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DATE OF INTERVIEW: 18th March 2020
Following a temporary disbandment after a festival show in January 2012, God Dethroned reformed, with a revised lineup, in 2015. Two years later saw the release of their first new album since 2010's 'Under the Sign of the Iron Cross', with the release of 'The World Ablaze' in 2017. Following what many hailed a resolutely solid comeback record, the Dutch deathsters have continued with their musical journey with another new album, 'Illuminati'; an irrefutably stronger set of songs that's seen the band experiment to a degree, with different textures and atmospheres in their material, yet returning to lyrical matter of yore. Metal Discovery quizzed God Dethroned mainman Henri Sattler about 'Illuminati' and the potential for erotically deranged guitars...
METAL DISCOVERY: When you reformed in 2015 and started playing some shows again, and then marked your return to full force in 2017 with ‘The World Ablaze’, your first new album for seven years, did you have any expectations as to how widely and warmly you’d be welcomed back? Did you have faith in the loyalty of your old fanbase?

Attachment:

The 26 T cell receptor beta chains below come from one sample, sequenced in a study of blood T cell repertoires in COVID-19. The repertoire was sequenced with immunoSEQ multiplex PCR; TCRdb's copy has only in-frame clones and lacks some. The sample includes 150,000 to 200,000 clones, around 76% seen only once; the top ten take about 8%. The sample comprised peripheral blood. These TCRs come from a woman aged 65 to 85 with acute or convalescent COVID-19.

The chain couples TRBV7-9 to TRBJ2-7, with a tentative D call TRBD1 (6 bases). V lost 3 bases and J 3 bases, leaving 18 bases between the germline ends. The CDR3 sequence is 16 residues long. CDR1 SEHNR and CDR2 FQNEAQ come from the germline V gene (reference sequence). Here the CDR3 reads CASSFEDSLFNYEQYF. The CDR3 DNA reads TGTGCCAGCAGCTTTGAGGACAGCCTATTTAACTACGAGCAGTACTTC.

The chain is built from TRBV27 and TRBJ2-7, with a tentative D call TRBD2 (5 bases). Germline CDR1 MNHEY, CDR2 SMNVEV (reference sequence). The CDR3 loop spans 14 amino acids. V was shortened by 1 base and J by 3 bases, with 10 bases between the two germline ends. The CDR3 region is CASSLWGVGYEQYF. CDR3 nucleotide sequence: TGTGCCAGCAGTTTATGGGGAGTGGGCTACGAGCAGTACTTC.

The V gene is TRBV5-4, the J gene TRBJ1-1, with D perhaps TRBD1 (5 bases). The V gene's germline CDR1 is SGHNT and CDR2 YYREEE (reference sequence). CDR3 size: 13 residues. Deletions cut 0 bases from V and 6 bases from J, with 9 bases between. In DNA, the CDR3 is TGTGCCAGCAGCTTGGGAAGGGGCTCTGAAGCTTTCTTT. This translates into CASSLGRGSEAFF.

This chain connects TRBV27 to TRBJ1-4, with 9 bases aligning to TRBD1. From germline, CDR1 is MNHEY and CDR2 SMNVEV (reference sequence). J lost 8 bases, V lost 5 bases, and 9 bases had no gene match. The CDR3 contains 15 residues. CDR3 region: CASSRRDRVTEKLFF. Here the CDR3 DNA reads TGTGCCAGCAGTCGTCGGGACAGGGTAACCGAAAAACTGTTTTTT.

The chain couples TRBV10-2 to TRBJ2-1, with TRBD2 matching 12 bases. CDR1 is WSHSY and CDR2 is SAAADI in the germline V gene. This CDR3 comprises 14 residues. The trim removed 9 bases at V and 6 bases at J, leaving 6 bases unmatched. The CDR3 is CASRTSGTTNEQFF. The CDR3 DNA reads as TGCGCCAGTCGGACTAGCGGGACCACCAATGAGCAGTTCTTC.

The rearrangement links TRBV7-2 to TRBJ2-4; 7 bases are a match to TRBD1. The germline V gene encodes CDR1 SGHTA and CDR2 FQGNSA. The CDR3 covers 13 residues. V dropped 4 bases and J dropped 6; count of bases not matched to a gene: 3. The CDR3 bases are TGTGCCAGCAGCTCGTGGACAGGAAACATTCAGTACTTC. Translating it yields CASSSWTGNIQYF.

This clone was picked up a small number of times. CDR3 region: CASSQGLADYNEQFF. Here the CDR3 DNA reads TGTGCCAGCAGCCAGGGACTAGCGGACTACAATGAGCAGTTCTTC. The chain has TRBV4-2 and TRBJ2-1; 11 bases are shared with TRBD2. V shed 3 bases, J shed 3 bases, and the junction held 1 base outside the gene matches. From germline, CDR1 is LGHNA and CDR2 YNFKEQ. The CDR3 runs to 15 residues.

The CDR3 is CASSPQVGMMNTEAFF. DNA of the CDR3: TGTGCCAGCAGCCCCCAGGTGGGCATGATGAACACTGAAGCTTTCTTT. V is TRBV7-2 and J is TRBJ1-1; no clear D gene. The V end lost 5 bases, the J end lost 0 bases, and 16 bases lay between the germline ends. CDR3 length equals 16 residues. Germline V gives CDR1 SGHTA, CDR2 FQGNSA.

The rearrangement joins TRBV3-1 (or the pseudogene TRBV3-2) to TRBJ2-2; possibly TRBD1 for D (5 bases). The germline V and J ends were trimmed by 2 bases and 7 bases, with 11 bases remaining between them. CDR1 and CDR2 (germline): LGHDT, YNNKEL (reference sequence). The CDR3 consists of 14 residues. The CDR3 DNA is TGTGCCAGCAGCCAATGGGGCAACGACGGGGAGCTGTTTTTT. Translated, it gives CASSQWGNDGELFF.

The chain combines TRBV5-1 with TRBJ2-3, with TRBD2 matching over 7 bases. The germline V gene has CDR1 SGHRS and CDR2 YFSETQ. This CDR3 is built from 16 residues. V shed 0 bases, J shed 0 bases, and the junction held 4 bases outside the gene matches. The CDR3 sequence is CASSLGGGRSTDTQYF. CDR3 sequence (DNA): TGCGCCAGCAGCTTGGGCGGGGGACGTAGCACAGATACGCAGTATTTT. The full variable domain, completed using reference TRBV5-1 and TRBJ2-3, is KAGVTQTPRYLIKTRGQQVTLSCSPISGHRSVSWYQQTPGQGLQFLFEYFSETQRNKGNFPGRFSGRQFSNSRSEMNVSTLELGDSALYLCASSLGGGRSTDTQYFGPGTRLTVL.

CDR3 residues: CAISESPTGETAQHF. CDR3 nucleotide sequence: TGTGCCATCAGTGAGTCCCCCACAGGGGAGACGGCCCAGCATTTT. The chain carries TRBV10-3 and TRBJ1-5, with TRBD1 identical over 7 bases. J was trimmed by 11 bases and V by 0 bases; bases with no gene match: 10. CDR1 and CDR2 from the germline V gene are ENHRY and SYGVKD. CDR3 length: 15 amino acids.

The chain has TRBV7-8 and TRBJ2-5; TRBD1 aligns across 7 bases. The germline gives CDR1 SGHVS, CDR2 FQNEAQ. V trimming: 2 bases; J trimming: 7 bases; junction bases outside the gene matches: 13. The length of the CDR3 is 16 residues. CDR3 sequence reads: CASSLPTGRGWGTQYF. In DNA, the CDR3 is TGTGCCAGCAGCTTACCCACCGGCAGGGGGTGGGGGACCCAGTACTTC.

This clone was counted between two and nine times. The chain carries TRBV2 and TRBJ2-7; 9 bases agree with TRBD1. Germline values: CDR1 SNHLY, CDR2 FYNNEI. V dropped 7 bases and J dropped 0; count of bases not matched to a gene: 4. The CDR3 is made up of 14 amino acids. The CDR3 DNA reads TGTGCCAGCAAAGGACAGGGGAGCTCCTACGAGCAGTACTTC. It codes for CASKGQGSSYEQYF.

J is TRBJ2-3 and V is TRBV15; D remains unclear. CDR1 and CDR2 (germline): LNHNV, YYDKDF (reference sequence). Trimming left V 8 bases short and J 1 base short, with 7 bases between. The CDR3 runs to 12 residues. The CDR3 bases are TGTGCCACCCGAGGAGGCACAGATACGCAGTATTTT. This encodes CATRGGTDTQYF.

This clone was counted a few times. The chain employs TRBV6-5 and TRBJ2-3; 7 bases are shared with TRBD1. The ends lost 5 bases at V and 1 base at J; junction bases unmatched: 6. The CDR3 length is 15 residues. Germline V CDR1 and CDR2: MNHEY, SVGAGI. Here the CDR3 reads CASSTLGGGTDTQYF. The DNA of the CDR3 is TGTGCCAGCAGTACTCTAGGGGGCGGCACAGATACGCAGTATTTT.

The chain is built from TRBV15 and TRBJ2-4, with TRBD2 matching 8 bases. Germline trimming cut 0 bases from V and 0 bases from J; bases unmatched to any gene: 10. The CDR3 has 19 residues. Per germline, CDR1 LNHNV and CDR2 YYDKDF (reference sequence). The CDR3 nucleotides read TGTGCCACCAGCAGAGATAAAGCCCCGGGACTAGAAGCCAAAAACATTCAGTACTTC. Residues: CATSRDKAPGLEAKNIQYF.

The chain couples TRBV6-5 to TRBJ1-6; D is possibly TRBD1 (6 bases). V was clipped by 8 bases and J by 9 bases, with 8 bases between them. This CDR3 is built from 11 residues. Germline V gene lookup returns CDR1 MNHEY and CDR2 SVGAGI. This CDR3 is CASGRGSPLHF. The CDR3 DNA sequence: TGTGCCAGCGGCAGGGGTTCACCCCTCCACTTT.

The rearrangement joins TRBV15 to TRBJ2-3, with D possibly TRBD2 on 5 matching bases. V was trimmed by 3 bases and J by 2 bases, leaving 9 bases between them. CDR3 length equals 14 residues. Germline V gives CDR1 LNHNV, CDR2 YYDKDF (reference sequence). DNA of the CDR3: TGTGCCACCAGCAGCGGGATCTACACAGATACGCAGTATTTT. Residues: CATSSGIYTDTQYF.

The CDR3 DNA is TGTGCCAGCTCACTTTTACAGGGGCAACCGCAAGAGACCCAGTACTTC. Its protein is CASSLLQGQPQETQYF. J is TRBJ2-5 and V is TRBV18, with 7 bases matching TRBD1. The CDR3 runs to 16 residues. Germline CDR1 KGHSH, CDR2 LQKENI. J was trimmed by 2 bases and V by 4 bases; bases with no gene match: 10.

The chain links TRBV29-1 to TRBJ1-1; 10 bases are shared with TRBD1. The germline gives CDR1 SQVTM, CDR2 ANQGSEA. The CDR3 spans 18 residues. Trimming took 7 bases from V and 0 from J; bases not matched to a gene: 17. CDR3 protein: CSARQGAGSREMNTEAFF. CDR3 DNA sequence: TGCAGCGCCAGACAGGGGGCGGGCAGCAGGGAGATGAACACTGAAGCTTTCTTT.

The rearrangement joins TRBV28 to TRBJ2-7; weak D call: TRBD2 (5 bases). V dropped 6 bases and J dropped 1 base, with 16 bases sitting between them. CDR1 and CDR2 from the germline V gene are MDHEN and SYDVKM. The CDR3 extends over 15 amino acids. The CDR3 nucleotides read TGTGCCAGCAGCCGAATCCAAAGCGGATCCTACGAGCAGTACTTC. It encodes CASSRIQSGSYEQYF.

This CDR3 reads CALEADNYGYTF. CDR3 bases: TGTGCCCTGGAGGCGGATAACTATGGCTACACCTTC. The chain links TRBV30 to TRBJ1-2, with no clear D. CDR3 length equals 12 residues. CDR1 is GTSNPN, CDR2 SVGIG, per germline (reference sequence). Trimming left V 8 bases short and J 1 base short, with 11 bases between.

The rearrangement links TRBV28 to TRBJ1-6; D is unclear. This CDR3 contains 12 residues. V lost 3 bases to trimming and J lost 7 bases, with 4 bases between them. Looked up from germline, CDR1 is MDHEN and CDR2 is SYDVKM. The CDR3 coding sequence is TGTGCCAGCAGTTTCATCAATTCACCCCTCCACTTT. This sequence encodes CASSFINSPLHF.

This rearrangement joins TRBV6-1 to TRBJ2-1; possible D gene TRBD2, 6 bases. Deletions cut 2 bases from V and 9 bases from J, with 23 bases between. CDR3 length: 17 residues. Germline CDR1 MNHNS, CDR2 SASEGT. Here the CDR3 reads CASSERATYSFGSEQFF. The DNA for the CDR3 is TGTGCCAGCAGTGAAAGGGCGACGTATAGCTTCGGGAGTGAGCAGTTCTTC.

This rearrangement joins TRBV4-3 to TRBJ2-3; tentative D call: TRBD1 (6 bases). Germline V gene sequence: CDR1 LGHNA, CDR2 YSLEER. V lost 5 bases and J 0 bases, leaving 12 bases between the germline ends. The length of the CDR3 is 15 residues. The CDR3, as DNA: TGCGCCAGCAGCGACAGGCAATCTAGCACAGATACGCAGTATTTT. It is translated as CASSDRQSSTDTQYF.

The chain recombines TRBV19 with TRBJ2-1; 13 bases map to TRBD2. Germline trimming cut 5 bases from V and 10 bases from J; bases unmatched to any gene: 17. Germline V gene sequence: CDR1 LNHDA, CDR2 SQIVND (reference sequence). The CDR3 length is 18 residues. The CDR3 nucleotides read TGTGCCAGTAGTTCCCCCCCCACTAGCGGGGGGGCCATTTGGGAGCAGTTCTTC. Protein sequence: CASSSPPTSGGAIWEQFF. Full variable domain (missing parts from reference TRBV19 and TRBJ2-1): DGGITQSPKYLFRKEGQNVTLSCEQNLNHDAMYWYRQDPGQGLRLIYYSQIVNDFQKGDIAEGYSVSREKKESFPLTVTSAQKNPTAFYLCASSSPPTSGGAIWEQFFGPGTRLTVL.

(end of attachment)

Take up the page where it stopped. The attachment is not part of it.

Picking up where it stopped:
HENRI: Well, we knew we had a loyal fanbase, but we didn’t know how long they would stick around. When we started playing again we were welcomed back in a great way. We were invited to play many great festivals and played to big crowds who were anxiously waiting for us. This was a good sign and a great foundation to start working on the ‘World Ablaze’ album.
(Henri Sattler on experimenting with God Dethroned's sound)
"I was nervous about the ‘Illuminati’ album. It could just as well have turned into a big disappointment, because we made some significant changes in the writing process of the album."
God Dethroned
Interview by Mark Holmes
Photograph copyright © 2019 - uncredited
Thanks to Andy Turner for arranging the interview
God Dethroned Official Facebook: